What Size Boot Should I Buy?

Boots need to be fitted a little more thoughtfully than other footwear. Waterproof and water resistant boots are less breathable, even the ones with "breathable" membranes that are porous to air only allow a fraction of the air movement that conventional boots do. That's why waterproof boots need to be at least an inch larger than your foot to allow for more air circulation out of the top of the boot. This will help prevent sweat from staying in the boot. Another part of the moisture transport system is a thick sock. A thicker sock will allow sweat moisture to travel towards the outer side of the sock at a more controlled rate and over a larger surface area to improve evaporation. Different sock materials are better suited for different applications, but Merino wool and Under Armour socks are popular natural and synthetic options.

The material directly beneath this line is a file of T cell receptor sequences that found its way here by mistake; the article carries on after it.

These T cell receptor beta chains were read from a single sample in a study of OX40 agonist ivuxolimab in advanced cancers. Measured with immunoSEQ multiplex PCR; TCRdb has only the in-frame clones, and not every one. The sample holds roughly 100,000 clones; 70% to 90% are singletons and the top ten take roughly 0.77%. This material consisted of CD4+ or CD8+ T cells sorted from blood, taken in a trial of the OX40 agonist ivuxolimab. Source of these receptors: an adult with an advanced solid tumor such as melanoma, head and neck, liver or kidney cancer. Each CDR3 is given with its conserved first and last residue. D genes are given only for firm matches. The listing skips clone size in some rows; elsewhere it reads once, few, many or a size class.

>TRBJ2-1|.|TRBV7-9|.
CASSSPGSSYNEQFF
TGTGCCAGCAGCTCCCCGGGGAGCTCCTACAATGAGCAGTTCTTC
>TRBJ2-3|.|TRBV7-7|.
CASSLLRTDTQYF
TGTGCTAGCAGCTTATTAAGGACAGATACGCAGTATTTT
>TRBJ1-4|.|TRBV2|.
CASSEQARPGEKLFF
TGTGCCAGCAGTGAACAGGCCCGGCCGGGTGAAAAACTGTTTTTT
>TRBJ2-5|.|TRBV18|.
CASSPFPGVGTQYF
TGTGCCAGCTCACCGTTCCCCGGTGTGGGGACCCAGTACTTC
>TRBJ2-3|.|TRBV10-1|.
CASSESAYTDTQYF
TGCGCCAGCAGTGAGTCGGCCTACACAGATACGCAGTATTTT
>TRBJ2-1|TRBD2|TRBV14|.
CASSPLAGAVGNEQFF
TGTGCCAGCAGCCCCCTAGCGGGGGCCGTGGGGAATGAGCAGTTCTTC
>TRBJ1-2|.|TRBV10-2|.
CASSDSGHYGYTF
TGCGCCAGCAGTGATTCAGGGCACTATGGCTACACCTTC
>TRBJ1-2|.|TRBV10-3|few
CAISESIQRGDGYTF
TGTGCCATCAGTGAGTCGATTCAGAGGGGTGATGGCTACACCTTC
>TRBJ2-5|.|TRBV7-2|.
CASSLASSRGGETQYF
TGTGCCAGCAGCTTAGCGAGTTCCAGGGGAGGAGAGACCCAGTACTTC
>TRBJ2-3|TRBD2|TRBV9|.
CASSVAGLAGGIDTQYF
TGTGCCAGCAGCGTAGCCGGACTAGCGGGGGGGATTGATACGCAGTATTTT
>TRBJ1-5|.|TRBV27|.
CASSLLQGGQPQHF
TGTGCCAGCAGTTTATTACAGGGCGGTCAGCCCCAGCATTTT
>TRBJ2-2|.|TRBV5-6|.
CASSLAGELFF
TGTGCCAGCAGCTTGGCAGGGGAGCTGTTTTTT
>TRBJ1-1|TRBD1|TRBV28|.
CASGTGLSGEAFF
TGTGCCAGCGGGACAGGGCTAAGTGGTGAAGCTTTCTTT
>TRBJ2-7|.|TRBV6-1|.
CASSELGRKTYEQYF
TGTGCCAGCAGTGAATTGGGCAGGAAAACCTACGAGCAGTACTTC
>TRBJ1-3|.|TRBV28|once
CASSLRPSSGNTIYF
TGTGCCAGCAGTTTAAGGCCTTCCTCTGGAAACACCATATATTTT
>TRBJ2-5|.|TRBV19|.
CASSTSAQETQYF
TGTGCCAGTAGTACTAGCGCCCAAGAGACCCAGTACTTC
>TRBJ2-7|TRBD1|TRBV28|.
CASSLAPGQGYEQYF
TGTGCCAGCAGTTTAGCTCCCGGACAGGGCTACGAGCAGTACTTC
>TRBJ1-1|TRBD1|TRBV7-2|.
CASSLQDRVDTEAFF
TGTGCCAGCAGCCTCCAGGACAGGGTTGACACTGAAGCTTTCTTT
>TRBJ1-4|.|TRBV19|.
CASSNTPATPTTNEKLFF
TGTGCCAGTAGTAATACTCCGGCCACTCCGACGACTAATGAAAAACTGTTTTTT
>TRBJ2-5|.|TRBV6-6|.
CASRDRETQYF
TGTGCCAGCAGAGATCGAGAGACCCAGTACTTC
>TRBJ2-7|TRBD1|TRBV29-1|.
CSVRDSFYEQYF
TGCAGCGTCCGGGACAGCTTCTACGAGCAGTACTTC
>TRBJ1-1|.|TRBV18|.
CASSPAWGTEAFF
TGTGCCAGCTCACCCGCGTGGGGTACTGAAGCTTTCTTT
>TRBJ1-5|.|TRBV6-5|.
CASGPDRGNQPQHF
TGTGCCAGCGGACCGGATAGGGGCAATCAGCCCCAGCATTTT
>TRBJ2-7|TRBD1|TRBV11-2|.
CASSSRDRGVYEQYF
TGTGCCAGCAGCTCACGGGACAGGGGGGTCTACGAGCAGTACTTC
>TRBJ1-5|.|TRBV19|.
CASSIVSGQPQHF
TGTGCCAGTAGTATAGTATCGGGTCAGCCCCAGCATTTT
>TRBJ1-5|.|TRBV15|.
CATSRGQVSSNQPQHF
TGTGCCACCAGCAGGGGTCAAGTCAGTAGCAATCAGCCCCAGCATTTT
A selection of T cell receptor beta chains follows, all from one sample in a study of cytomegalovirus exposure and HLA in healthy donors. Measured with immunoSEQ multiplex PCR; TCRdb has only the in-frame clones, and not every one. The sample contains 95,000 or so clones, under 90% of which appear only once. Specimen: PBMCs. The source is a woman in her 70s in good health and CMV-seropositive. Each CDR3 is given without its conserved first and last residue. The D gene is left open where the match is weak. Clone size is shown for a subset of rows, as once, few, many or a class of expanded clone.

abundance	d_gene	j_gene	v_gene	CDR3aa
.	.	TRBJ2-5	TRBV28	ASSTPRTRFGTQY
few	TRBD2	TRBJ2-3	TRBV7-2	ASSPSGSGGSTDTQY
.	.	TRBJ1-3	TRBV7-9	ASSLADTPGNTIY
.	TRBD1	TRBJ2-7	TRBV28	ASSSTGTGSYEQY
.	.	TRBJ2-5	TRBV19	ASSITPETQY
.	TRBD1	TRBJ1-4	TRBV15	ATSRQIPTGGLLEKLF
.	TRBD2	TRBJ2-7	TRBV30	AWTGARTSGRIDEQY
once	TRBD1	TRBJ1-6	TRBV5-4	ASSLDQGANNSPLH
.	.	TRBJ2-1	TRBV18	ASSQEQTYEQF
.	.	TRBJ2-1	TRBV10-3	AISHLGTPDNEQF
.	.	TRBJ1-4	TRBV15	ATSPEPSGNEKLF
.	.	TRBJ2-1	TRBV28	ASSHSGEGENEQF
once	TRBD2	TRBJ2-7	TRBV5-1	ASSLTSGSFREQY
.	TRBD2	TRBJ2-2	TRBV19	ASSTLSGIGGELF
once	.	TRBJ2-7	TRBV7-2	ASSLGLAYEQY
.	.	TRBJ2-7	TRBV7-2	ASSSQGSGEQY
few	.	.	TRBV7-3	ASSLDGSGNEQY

Boots that are not waterproof are also inherently less breathable than other types of footwear. Larger-than-usual sizing with regular boots has similar benefits. There's an odd myth that you should get boots a size smaller than usual because they might stretch. This is never a good idea. Yes, leather stretches over time, but never enough to compensate for appropriate sock thickness or the natural swelling of feet during activity. Trying to fit your feet into sneakers or boots that are too small is uncomfortable and unhealthy. Feet are miraculous pieces of engineering. The added stresses of poorly fitted footwear can throw off the balance of your foot's bones and ligaments, and throw off the balance of your entire body. Not sure why some people do it, but if you're trying to keep a proportioned look and are worried your feet look too big, you're better off opting for a less bulky design. Slightly wider pant leg ends also help to keep the size of your shoes proportional to the look of your outfit.